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National Highways Authority of India’s (NHAI) payment of mobilisation advances to developers will provide a fillip to the construction pace of hybrid annuity model (HAM) projects, says India Ratings and Research (Ind-Ra).
HAM was introduced to rejuvenate the road sector and lessen the equity burden on the already stressed developers. Lenders are gradually familiarising with this contract structure. Nevertheless, case-specific impediments such as aggressive bids and stressed sponsors among others continue to delay financial closure. At the same time, the agency feels low equity in HAM projects will weigh on funding decisions.
Construction funding accounts for 40 per cent of the total cost in HAM projects and is released by the authority in five tranches linked to the milestones, while the balance (60 per cent) is arranged by the concessionaire. The developer would fund not more than 25% of the non-authority component (60%), which necessitates raising debt. Therefore, the equity portion is narrowed to 15% of the project cost against the earlier set pattern of 20% or 25%.
Clause 23.8 of the HAM concession agreement delineates a provision to grant 10 per cent of the project cost as a mobilisation advance to the concessionaire. To avail this facility, the concessionaire has to provide a bank guarantee for a value of 110 per cent of the mobilisation advance to the authority. This will be set off proportionately against the construction period annuities.
Although the net equity injection is only in the range of 2%-5%, the non-availability of funds is unlikely to hinder the construction progress. The project is likely to have sufficient funds because equity injections, mobilisation advances, debt drawdowns and timely grants would hasten the completion subject to the full availability of the land. Generally, these projects are executed by the in-house engineering, procurement & construction (EPC) companies. Therefore, the low equity component in the project with EPC margins being front ended, limits the incentive for the sponsors, an issue which continues to haunt some of the stressed toll projects.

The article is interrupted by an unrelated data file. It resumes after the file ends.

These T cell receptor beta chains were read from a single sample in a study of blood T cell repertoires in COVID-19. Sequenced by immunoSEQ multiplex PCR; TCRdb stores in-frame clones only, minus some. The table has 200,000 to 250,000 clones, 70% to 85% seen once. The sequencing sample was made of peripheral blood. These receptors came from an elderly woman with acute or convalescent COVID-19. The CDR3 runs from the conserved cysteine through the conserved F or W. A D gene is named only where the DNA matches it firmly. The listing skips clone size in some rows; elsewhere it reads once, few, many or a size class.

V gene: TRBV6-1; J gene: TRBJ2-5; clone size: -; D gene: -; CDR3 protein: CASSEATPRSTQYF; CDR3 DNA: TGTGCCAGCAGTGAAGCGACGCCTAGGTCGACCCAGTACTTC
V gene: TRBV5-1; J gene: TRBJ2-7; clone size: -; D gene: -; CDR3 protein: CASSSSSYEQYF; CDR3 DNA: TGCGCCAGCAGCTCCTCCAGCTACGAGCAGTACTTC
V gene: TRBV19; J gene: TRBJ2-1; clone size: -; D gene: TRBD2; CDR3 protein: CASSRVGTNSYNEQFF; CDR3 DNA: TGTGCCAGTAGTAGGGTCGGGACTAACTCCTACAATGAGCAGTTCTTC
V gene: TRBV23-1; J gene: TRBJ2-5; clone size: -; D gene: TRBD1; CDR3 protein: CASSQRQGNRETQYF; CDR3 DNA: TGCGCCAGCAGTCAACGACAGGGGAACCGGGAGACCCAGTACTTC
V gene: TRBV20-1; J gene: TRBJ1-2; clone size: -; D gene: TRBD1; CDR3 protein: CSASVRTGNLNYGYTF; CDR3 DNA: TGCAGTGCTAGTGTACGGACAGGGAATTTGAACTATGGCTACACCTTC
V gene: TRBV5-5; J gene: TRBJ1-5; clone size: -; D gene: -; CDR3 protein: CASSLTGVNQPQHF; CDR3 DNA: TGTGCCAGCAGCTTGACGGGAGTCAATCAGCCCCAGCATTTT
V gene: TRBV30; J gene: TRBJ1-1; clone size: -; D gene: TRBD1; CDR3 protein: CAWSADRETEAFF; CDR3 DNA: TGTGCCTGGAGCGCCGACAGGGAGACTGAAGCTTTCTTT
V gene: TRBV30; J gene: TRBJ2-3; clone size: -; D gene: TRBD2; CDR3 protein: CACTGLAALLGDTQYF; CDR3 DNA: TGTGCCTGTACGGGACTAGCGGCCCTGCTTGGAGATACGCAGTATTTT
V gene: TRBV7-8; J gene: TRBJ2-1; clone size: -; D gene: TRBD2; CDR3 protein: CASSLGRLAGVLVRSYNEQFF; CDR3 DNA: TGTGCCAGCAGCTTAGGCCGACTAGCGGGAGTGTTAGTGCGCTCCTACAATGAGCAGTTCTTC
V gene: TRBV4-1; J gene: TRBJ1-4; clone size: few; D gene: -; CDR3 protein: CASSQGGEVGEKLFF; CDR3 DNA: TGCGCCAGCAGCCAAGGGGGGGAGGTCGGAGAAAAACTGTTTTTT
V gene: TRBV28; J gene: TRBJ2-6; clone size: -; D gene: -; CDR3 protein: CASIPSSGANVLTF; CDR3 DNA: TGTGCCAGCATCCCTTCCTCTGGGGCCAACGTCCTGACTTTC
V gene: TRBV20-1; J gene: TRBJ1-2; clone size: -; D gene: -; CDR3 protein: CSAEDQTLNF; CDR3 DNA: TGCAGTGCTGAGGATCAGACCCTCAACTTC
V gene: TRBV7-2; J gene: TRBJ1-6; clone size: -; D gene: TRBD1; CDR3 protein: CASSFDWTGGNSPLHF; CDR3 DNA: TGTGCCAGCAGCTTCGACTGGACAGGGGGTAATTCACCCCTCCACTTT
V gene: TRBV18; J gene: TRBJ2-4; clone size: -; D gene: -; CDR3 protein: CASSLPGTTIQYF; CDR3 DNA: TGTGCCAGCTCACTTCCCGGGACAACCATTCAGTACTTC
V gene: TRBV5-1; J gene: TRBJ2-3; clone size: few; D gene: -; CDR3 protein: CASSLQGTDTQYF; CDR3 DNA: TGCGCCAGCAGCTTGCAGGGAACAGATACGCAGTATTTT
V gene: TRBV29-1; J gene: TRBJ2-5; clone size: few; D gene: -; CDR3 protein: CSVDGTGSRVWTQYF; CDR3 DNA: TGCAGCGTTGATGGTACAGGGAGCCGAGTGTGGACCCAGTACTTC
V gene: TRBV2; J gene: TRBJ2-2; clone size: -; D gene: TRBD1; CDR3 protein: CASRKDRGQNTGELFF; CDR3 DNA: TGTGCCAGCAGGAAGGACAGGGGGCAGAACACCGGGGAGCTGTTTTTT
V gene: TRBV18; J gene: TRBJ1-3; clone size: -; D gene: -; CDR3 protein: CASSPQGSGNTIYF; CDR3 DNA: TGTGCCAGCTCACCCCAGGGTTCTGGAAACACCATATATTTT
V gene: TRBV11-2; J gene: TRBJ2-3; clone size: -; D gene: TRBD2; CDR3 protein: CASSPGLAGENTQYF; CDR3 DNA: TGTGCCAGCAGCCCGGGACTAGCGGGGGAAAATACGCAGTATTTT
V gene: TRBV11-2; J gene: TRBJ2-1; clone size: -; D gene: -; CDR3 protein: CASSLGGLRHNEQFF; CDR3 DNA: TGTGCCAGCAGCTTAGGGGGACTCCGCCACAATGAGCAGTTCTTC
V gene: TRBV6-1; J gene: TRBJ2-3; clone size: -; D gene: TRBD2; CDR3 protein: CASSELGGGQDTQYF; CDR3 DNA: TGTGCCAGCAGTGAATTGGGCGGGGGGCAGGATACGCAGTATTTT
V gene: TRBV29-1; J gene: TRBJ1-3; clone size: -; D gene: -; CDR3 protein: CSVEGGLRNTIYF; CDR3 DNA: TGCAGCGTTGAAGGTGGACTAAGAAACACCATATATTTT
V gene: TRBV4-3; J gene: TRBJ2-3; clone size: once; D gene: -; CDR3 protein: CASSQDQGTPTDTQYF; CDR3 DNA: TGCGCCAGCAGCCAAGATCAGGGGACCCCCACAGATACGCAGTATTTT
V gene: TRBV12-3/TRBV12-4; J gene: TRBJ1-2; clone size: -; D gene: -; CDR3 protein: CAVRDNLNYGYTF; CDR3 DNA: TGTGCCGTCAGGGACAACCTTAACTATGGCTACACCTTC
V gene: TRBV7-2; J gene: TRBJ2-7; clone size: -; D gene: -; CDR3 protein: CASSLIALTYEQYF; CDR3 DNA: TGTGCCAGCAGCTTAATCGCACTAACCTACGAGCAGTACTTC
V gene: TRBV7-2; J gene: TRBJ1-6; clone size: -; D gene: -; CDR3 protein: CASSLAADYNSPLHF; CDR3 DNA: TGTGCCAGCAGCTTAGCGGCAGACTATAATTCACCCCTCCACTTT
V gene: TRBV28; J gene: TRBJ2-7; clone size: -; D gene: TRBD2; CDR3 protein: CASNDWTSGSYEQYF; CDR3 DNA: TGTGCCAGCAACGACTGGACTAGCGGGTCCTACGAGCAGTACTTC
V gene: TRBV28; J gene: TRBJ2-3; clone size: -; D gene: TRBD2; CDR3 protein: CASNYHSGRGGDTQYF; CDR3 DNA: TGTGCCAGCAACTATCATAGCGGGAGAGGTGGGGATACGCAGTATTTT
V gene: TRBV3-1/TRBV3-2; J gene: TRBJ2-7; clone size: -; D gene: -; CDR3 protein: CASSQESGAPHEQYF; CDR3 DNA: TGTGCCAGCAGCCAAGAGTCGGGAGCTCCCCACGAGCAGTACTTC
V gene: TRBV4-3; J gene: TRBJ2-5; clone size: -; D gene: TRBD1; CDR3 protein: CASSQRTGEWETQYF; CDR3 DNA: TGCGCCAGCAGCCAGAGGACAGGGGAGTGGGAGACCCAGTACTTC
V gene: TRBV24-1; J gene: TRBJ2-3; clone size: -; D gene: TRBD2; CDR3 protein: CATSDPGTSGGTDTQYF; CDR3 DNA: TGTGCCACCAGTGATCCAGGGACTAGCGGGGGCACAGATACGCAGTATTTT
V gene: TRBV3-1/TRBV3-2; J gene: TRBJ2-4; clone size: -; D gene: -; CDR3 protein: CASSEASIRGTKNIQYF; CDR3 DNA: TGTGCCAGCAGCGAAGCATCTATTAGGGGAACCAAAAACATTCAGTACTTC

Ind-Ra rated its first HAM Project Welspun Delhi Meerut Expressway Private Limited at ‘IND A’/Stable in June 2017. The rating reflects the project’s low revenue risk, fast pace of construction progress, favourable leverage and debt structure and comfortable debt service coverage ratios.
Of the 27 HAM projects bid up to December 2016, finances have been tied up for 60 per cent. Lenders wary of funding HAM projects have gradually acclimatised to the contract structure especially the equity light model.
Another 16 projects awarded later are yet to achieve financial closure. Amid lenders’ cautious approach to infrastructure, a delay of about six months is usual and the agency believes that projects battling financial closure could be due to case-specific issues. Simultaneously, sponsor’s experience, capabilities in executing projects on a timely basis and debt service coverage ratios are crucial in taking funding decisions.